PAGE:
Question of the Day

Hey! I am a high school senior interested in rowing in college. I have committed to attending a school, but I did not go through the recruiting process. Before committing to the school, I was in contact with one of the assistant coaches, and met with and spoke with him. How do I go about getting in contact with the coach again about joining the team in the fall? Thanks!

Also, (unrelated) do you have any tips for rowing a single? I know the stroke, but keep having trouble with one of my oars getting caught under the water. (One day it was port, another it was starboard). Thanks again!

Just email them, re-introduce yourself, say you’ll be attending that school in the fall, and you’re still interested in joining the team. Assuming you’re already an experienced rower, they’ll probably just lump you in with the rest of the recruits once you get all the compliance paperwork done. (I talked about this a bit in the post linked below.)

Related: What it means to be a “walk-on”

Whenever that would happen with our walk-ons (getting the oars caught) (literally, without fail, every. single. time.) it would be because one (or both) of the oarlocks were backwards. So, out of habit, my first suggestion is to make sure you’re got everything set up correctly and facing the right way. Also make sure your hands are always left over right.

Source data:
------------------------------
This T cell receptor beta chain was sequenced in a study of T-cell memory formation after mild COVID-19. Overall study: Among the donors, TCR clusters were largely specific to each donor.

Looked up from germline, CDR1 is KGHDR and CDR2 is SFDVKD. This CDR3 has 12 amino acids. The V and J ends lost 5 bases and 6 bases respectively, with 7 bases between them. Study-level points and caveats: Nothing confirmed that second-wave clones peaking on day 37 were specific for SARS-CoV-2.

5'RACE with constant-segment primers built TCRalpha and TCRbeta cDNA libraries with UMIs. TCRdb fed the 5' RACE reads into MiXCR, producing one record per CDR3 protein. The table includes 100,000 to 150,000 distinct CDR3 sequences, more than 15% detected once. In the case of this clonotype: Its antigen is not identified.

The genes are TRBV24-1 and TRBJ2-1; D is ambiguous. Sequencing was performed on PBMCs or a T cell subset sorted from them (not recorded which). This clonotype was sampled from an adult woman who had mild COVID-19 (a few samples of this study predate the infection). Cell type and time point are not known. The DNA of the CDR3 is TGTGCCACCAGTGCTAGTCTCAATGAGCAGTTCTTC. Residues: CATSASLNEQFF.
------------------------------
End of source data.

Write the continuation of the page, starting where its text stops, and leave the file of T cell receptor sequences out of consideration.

The main thing I’d keep in mind though is to make sure you’re drawing through level with both hands and keeping both elbows up at the finish. Really focus on squeezing the lats through the finish and maintaining pressure on the blades all the way through the drive so you give yourself the best chance to get a good, clean release. Also make sure that your posture is on point and you’re not shifting your weight all over the place. Relaxed upper body, engaged core, etc. This will help you maintain your balance and give you a more stable platform to work off of, which should make it easier to maintain an even blade depth with both oars.

My experience with sculling is (obviously) pretty limited so if anyone else has any suggestions, feel free to leave ’em in the comments.

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Question of the Day

What type of contact is permitted during the dead period? If I’m doing a 5k this week and want to send my time to a coach is that something that would be allowed?

During dead periods coaches can’t have any face-to-face contact with you, meaning they can’t visit your program to watch you row and you can’t come on visits during that four-day period. You can still communicate back and forth via phone or email though so it’s not a problem if you want to pass along your updated times.

Question of the Day

Do you have any advice on how to deal with getting offers during official visits (particularly when you have more in the coming weeks/month)?